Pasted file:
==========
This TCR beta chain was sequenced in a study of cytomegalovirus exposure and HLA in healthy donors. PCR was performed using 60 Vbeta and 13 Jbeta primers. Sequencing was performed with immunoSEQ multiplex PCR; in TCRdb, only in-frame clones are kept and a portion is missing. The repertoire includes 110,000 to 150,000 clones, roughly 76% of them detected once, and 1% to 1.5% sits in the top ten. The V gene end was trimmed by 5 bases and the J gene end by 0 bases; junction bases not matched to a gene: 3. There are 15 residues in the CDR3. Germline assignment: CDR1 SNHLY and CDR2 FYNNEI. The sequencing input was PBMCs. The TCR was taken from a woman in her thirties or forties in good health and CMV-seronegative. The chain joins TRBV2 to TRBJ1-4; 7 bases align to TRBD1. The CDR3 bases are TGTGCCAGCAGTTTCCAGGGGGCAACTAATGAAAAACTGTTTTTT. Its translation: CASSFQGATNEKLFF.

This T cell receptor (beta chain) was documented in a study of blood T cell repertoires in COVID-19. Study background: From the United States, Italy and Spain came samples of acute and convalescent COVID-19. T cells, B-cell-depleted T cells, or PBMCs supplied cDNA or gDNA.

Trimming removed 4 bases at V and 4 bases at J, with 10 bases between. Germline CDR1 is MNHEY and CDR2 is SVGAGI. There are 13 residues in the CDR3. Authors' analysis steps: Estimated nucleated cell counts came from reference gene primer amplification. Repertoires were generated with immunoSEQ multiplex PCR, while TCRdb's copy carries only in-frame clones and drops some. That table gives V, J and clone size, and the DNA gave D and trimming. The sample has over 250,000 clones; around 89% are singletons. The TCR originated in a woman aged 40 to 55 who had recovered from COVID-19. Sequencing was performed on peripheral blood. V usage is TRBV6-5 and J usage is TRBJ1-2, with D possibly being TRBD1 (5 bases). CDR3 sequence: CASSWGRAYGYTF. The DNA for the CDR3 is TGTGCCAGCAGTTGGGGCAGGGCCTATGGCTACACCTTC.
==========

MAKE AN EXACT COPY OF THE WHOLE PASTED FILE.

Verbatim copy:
This TCR beta chain was sequenced in a study of cytomegalovirus exposure and HLA in healthy donors. PCR was performed using 60 Vbeta and 13 Jbeta primers. Sequencing was performed with immunoSEQ multiplex PCR; in TCRdb, only in-frame clones are kept and a portion is missing. The repertoire includes 110,000 to 150,000 clones, roughly 76% of them detected once, and 1% to 1.5% sits in the top ten. The V gene end was trimmed by 5 bases and the J gene end by 0 bases; junction bases not matched to a gene: 3. There are 15 residues in the CDR3. Germline assignment: CDR1 SNHLY and CDR2 FYNNEI. The sequencing input was PBMCs. The TCR was taken from a woman in her thirties or forties in good health and CMV-seronegative. The chain joins TRBV2 to TRBJ1-4; 7 bases align to TRBD1. The CDR3 bases are TGTGCCAGCAGTTTCCAGGGGGCAACTAATGAAAAACTGTTTTTT. Its translation: CASSFQGATNEKLFF.

This T cell receptor (beta chain) was documented in a study of blood T cell repertoires in COVID-19. Study background: From the United States, Italy and Spain came samples of acute and convalescent COVID-19. T cells, B-cell-depleted T cells, or PBMCs supplied cDNA or gDNA.

Trimming removed 4 bases at V and 4 bases at J, with 10 bases between. Germline CDR1 is MNHEY and CDR2 is SVGAGI. There are 13 residues in the CDR3. Authors' analysis steps: Estimated nucleated cell counts came from reference gene primer amplification. Repertoires were generated with immunoSEQ multiplex PCR, while TCRdb's copy carries only in-frame clones and drops some. That table gives V, J and clone size, and the DNA gave D and trimming. The sample has over 250,000 clones; around 89% are singletons. The TCR originated in a woman aged 40 to 55 who had recovered from COVID-19. Sequencing was performed on peripheral blood. V usage is TRBV6-5 and J usage is TRBJ1-2, with D possibly being TRBD1 (5 bases). CDR3 sequence: CASSWGRAYGYTF. The DNA for the CDR3 is TGTGCCAGCAGTTGGGGCAGGGCCTATGGCTACACCTTC.